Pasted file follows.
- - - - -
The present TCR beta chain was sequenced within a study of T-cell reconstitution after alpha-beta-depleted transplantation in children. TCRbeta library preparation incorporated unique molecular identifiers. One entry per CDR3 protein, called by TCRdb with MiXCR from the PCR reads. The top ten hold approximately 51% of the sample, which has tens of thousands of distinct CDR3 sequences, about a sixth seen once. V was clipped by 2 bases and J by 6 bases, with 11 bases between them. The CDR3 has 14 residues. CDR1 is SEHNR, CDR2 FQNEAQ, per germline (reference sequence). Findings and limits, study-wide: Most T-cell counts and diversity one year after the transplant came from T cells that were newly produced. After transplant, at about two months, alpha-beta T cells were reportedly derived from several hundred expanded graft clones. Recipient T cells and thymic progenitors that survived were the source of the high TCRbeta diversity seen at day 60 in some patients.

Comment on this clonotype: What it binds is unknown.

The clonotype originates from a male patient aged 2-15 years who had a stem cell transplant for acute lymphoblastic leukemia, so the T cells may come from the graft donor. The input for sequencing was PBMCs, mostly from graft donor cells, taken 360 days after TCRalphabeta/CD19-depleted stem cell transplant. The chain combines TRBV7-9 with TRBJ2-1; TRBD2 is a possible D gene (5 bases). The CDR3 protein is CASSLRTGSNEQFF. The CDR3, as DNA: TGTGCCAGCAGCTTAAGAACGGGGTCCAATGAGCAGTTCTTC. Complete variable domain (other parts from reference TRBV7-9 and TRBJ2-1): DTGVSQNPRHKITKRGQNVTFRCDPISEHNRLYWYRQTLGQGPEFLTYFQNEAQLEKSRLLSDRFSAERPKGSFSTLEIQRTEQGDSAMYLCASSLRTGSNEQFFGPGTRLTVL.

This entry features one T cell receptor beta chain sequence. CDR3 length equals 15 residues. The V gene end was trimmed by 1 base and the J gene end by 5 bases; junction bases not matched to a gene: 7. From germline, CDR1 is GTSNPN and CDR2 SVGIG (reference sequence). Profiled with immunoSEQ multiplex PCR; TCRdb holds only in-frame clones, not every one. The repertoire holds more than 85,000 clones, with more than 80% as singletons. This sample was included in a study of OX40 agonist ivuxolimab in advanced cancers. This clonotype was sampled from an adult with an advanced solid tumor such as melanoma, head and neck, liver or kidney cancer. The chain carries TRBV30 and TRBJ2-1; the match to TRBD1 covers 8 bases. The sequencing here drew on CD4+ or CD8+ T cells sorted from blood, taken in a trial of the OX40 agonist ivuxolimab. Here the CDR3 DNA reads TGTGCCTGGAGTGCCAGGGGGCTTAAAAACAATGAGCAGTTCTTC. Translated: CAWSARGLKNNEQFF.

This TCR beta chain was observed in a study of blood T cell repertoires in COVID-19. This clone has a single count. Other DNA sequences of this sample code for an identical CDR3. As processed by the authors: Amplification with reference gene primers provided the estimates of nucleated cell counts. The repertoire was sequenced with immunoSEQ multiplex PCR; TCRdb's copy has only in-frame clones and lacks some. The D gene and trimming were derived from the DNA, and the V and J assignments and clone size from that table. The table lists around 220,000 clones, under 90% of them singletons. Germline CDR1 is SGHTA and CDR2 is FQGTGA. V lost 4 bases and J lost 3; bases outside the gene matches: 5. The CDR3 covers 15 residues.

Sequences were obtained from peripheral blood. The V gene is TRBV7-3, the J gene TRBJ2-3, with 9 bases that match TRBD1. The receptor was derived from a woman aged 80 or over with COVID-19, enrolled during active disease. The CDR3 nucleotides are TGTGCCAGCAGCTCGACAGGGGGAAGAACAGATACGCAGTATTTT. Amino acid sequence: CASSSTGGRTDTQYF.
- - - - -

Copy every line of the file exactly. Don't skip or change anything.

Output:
The present TCR beta chain was sequenced within a study of T-cell reconstitution after alpha-beta-depleted transplantation in children. TCRbeta library preparation incorporated unique molecular identifiers. One entry per CDR3 protein, called by TCRdb with MiXCR from the PCR reads. The top ten hold approximately 51% of the sample, which has tens of thousands of distinct CDR3 sequences, about a sixth seen once. V was clipped by 2 bases and J by 6 bases, with 11 bases between them. The CDR3 has 14 residues. CDR1 is SEHNR, CDR2 FQNEAQ, per germline (reference sequence). Findings and limits, study-wide: Most T-cell counts and diversity one year after the transplant came from T cells that were newly produced. After transplant, at about two months, alpha-beta T cells were reportedly derived from several hundred expanded graft clones. Recipient T cells and thymic progenitors that survived were the source of the high TCRbeta diversity seen at day 60 in some patients.

Comment on this clonotype: What it binds is unknown.

The clonotype originates from a male patient aged 2-15 years who had a stem cell transplant for acute lymphoblastic leukemia, so the T cells may come from the graft donor. The input for sequencing was PBMCs, mostly from graft donor cells, taken 360 days after TCRalphabeta/CD19-depleted stem cell transplant. The chain combines TRBV7-9 with TRBJ2-1; TRBD2 is a possible D gene (5 bases). The CDR3 protein is CASSLRTGSNEQFF. The CDR3, as DNA: TGTGCCAGCAGCTTAAGAACGGGGTCCAATGAGCAGTTCTTC. Complete variable domain (other parts from reference TRBV7-9 and TRBJ2-1): DTGVSQNPRHKITKRGQNVTFRCDPISEHNRLYWYRQTLGQGPEFLTYFQNEAQLEKSRLLSDRFSAERPKGSFSTLEIQRTEQGDSAMYLCASSLRTGSNEQFFGPGTRLTVL.

This entry features one T cell receptor beta chain sequence. CDR3 length equals 15 residues. The V gene end was trimmed by 1 base and the J gene end by 5 bases; junction bases not matched to a gene: 7. From germline, CDR1 is GTSNPN and CDR2 SVGIG (reference sequence). Profiled with immunoSEQ multiplex PCR; TCRdb holds only in-frame clones, not every one. The repertoire holds more than 85,000 clones, with more than 80% as singletons. This sample was included in a study of OX40 agonist ivuxolimab in advanced cancers. This clonotype was sampled from an adult with an advanced solid tumor such as melanoma, head and neck, liver or kidney cancer. The chain carries TRBV30 and TRBJ2-1; the match to TRBD1 covers 8 bases. The sequencing here drew on CD4+ or CD8+ T cells sorted from blood, taken in a trial of the OX40 agonist ivuxolimab. Here the CDR3 DNA reads TGTGCCTGGAGTGCCAGGGGGCTTAAAAACAATGAGCAGTTCTTC. Translated: CAWSARGLKNNEQFF.

This TCR beta chain was observed in a study of blood T cell repertoires in COVID-19. This clone has a single count. Other DNA sequences of this sample code for an identical CDR3. As processed by the authors: Amplification with reference gene primers provided the estimates of nucleated cell counts. The repertoire was sequenced with immunoSEQ multiplex PCR; TCRdb's copy has only in-frame clones and lacks some. The D gene and trimming were derived from the DNA, and the V and J assignments and clone size from that table. The table lists around 220,000 clones, under 90% of them singletons. Germline CDR1 is SGHTA and CDR2 is FQGTGA. V lost 4 bases and J lost 3; bases outside the gene matches: 5. The CDR3 covers 15 residues.

Sequences were obtained from peripheral blood. The V gene is TRBV7-3, the J gene TRBJ2-3, with 9 bases that match TRBD1. The receptor was derived from a woman aged 80 or over with COVID-19, enrolled during active disease. The CDR3 nucleotides are TGTGCCAGCAGCTCGACAGGGGGAAGAACAGATACGCAGTATTTT. Amino acid sequence: CASSSTGGRTDTQYF.